29 September, 2021
Engineers have been sharing Computer-Aided Design (CAD) data with their colleagues, using vendor-neutral file formats, for almost half a century. The American National Standards Institute (ANSI) published the IGES format, enabling engineers to share CAD files whether or not they were using the same tools, as far as back as 1980.
Sharing CAD files these days is an entry-level skill for most engineers. Decades of development have made it incredibly easy to distribute them throughout the supply chain at the touch of a button, regardless of the systems at the other end.
But for a long time the thermal engineering world didn’t have an equivalent format, despite the wealth of benefits that such a filetype could bring. Component manufacturers were working with Computational Fluid Dynamic (CFD) models – a challenging, inefficient process that requires them to work with three or more native formats.
We’ve worked hard to change that situation. In 2018, 6SigmaET and specialists from Intel developed and launched the ECXML (Electronics Cooling eXtensible Markup Language) neutral file format, allowing thermal simulations to be moved between multiple thermal simulation platforms. It was the first concerted effort towards a standardization of the electronics thermal simulation field.
Just two years later, our research suggests that 20% of thermal engineers have adopted the file format. This represents a significant shift in the zeitgeist and confirms an appetite for the neutral file format.
Simply put, ECXML allows a selection of objects – along with their material properties and environment settings – to be both imported and exported as non-rotated cuboids/cylinders, or their 2D equivalents. Those objects could be PCBs, solids, heatsinks, fans, sub-assemblies, heat sources, vents, porous obstructions, or entire chassis.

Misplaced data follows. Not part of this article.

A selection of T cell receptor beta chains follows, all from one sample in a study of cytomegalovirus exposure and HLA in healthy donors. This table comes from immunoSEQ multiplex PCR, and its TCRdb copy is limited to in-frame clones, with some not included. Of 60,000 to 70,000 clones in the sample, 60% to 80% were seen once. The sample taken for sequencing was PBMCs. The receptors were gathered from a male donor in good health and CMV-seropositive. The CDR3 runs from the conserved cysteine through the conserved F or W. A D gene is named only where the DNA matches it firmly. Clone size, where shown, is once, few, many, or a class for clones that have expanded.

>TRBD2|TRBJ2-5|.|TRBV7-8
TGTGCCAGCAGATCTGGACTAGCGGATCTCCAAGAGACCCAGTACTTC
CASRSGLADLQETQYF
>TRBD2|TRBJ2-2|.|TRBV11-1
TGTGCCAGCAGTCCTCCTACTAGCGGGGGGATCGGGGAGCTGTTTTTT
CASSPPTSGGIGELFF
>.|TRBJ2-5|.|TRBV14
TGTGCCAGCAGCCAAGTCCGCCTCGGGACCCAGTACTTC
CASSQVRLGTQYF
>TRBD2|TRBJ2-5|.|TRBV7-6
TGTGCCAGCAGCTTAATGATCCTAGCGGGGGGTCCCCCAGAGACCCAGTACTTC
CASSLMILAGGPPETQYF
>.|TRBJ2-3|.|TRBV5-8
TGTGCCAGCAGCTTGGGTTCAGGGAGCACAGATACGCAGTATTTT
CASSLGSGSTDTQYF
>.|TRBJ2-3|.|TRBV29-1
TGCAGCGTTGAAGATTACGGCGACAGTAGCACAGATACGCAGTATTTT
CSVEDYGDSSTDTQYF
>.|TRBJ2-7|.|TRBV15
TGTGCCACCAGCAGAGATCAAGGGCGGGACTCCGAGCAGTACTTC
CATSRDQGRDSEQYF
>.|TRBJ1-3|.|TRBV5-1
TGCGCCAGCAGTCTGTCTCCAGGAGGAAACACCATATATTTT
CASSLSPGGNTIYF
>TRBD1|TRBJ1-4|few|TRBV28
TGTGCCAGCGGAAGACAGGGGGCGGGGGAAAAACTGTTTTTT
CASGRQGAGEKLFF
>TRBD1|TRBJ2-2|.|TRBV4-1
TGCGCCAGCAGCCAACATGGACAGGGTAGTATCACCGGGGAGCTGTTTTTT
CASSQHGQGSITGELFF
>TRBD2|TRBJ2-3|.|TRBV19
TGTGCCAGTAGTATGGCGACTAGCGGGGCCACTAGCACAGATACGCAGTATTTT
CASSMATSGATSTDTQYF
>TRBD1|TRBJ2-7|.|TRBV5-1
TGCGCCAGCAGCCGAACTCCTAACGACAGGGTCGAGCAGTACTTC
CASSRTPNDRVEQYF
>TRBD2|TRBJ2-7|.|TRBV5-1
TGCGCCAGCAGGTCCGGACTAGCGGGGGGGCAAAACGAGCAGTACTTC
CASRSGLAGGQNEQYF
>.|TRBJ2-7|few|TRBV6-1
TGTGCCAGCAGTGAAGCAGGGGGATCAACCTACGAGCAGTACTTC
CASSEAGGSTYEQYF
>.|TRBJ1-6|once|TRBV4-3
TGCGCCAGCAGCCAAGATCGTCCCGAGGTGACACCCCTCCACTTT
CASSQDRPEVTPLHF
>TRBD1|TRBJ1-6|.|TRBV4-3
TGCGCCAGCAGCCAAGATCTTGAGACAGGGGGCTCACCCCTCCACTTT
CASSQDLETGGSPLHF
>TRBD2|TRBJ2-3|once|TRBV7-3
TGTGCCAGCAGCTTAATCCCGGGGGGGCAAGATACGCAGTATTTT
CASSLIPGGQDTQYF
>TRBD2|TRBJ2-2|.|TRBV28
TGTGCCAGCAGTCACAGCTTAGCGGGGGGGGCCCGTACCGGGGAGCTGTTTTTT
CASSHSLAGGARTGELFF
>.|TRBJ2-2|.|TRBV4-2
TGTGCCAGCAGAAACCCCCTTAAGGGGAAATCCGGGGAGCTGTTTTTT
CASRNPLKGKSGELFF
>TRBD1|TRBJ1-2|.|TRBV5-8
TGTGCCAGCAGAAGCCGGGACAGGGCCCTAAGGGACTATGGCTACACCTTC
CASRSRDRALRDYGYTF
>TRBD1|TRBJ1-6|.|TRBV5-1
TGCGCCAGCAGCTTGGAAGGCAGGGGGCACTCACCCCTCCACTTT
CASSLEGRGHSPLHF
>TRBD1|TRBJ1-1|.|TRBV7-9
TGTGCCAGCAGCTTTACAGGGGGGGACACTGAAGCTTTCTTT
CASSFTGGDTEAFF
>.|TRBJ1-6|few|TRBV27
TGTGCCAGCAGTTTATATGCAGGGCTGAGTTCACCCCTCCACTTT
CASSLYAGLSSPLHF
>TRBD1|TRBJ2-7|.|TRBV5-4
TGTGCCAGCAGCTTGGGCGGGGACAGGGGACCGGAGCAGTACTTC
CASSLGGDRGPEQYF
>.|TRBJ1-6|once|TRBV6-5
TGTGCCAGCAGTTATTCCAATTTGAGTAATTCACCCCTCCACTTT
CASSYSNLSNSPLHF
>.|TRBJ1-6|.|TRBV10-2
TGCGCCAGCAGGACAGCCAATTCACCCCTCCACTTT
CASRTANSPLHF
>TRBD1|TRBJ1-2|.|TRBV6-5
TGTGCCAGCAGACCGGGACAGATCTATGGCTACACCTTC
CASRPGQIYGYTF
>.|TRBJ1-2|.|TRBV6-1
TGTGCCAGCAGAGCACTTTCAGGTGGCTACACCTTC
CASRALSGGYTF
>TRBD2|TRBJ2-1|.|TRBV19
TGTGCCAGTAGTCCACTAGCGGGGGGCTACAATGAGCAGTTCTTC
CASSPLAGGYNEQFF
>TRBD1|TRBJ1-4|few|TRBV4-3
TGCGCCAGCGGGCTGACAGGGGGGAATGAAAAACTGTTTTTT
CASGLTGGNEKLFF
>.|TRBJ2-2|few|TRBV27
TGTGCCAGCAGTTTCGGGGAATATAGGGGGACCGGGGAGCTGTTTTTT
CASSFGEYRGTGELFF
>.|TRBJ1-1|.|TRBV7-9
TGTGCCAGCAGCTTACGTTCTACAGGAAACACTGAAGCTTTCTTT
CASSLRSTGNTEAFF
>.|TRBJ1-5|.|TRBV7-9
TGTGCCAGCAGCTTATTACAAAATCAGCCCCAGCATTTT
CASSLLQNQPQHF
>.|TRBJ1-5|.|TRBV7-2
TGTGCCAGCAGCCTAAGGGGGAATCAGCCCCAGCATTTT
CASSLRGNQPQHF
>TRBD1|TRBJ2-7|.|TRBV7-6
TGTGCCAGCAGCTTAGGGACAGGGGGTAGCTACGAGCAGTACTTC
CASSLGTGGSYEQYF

Being able to do this directly tackles the feeling of ‘lock in’ that thermal engineers experienced. Sharing files no longer demands access to – and the development of skills within – a platform that engineers aren’t used to using. On the 6Sigma platform, for example, importing is a simple five-step process.
In 2019, a JEDEC working group was set up with representatives from every major thermal simulation software provider – as well as key electronics companies – to push for the standardization of ECXML as the industry’s de-facto format.
Such a significant collaboration working towards growing the scope of ECXML is indicative of just how important the file could be for thermal engineers. While it’s lagged behind the standard of CAD for too long, the thermal industry is finally in a position to start building on a powerful neutral file format for greater functionality and speed.
Blog written by: Matt Evans, Senior Product Engineer
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